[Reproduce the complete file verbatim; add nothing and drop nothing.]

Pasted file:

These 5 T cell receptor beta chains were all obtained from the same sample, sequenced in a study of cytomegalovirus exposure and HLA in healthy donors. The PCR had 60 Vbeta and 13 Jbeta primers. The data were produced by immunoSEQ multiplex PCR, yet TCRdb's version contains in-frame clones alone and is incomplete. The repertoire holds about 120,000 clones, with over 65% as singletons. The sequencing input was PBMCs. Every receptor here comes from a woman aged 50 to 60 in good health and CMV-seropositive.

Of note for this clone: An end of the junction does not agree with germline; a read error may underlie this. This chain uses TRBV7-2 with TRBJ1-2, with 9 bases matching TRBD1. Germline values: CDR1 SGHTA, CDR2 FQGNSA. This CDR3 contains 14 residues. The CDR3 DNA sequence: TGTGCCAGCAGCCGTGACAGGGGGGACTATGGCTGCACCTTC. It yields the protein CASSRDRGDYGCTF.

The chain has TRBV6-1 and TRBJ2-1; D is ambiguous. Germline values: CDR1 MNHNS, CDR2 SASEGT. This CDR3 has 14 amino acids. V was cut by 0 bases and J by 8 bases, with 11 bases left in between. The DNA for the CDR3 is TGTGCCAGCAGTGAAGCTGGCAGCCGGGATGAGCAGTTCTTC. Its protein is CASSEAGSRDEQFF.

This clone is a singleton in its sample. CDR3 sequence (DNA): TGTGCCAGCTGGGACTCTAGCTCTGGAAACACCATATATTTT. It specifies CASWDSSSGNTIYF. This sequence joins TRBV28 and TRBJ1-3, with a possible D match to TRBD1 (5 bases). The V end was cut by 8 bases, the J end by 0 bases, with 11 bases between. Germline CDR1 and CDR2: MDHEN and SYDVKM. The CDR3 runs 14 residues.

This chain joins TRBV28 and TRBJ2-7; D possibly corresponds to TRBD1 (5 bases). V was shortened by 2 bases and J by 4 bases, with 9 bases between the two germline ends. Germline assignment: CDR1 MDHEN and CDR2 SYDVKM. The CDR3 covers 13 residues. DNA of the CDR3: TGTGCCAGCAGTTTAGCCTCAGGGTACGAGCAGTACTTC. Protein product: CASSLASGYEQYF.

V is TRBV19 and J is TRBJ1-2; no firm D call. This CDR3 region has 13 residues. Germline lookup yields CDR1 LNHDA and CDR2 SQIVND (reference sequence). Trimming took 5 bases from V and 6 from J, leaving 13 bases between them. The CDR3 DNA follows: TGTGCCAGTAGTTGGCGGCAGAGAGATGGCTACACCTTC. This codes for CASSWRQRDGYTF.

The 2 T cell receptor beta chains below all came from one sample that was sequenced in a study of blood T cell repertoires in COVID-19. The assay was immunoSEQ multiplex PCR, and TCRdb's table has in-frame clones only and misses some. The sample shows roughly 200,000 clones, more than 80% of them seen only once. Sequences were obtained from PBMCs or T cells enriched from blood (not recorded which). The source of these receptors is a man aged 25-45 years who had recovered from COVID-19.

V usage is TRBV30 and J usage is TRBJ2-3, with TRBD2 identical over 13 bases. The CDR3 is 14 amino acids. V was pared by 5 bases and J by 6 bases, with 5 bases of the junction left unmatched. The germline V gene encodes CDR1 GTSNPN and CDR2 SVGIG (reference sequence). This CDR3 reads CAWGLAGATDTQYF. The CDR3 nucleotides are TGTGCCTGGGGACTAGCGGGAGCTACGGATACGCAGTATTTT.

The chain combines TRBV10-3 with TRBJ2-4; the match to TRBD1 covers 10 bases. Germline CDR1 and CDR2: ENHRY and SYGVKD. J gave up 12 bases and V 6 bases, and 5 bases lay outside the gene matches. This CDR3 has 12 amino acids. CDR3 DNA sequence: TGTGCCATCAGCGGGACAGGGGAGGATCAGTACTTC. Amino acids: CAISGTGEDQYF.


These 5 T cell receptor beta chains were all obtained from the same sample, sequenced in a study of cytomegalovirus exposure and HLA in healthy donors. The PCR had 60 Vbeta and 13 Jbeta primers. The data were produced by immunoSEQ multiplex PCR, yet TCRdb's version contains in-frame clones alone and is incomplete. The repertoire holds about 120,000 clones, with over 65% as singletons. The sequencing input was PBMCs. Every receptor here comes from a woman aged 50 to 60 in good health and CMV-seropositive.

Of note for this clone: An end of the junction does not agree with germline; a read error may underlie this. This chain uses TRBV7-2 with TRBJ1-2, with 9 bases matching TRBD1. Germline values: CDR1 SGHTA, CDR2 FQGNSA. This CDR3 contains 14 residues. The CDR3 DNA sequence: TGTGCCAGCAGCCGTGACAGGGGGGACTATGGCTGCACCTTC. It yields the protein CASSRDRGDYGCTF.

The chain has TRBV6-1 and TRBJ2-1; D is ambiguous. Germline values: CDR1 MNHNS, CDR2 SASEGT. This CDR3 has 14 amino acids. V was cut by 0 bases and J by 8 bases, with 11 bases left in between. The DNA for the CDR3 is TGTGCCAGCAGTGAAGCTGGCAGCCGGGATGAGCAGTTCTTC. Its protein is CASSEAGSRDEQFF.

This clone is a singleton in its sample. CDR3 sequence (DNA): TGTGCCAGCTGGGACTCTAGCTCTGGAAACACCATATATTTT. It specifies CASWDSSSGNTIYF. This sequence joins TRBV28 and TRBJ1-3, with a possible D match to TRBD1 (5 bases). The V end was cut by 8 bases, the J end by 0 bases, with 11 bases between. Germline CDR1 and CDR2: MDHEN and SYDVKM. The CDR3 runs 14 residues.

This chain joins TRBV28 and TRBJ2-7; D possibly corresponds to TRBD1 (5 bases). V was shortened by 2 bases and J by 4 bases, with 9 bases between the two germline ends. Germline assignment: CDR1 MDHEN and CDR2 SYDVKM. The CDR3 covers 13 residues. DNA of the CDR3: TGTGCCAGCAGTTTAGCCTCAGGGTACGAGCAGTACTTC. Protein product: CASSLASGYEQYF.

V is TRBV19 and J is TRBJ1-2; no firm D call. This CDR3 region has 13 residues. Germline lookup yields CDR1 LNHDA and CDR2 SQIVND (reference sequence). Trimming took 5 bases from V and 6 from J, leaving 13 bases between them. The CDR3 DNA follows: TGTGCCAGTAGTTGGCGGCAGAGAGATGGCTACACCTTC. This codes for CASSWRQRDGYTF.

The 2 T cell receptor beta chains below all came from one sample that was sequenced in a study of blood T cell repertoires in COVID-19. The assay was immunoSEQ multiplex PCR, and TCRdb's table has in-frame clones only and misses some. The sample shows roughly 200,000 clones, more than 80% of them seen only once. Sequences were obtained from PBMCs or T cells enriched from blood (not recorded which). The source of these receptors is a man aged 25-45 years who had recovered from COVID-19.

V usage is TRBV30 and J usage is TRBJ2-3, with TRBD2 identical over 13 bases. The CDR3 is 14 amino acids. V was pared by 5 bases and J by 6 bases, with 5 bases of the junction left unmatched. The germline V gene encodes CDR1 GTSNPN and CDR2 SVGIG (reference sequence). This CDR3 reads CAWGLAGATDTQYF. The CDR3 nucleotides are TGTGCCTGGGGACTAGCGGGAGCTACGGATACGCAGTATTTT.

The chain combines TRBV10-3 with TRBJ2-4; the match to TRBD1 covers 10 bases. Germline CDR1 and CDR2: ENHRY and SYGVKD. J gave up 12 bases and V 6 bases, and 5 bases lay outside the gene matches. This CDR3 has 12 amino acids. CDR3 DNA sequence: TGTGCCATCAGCGGGACAGGGGAGGATCAGTACTTC. Amino acids: CAISGTGEDQYF.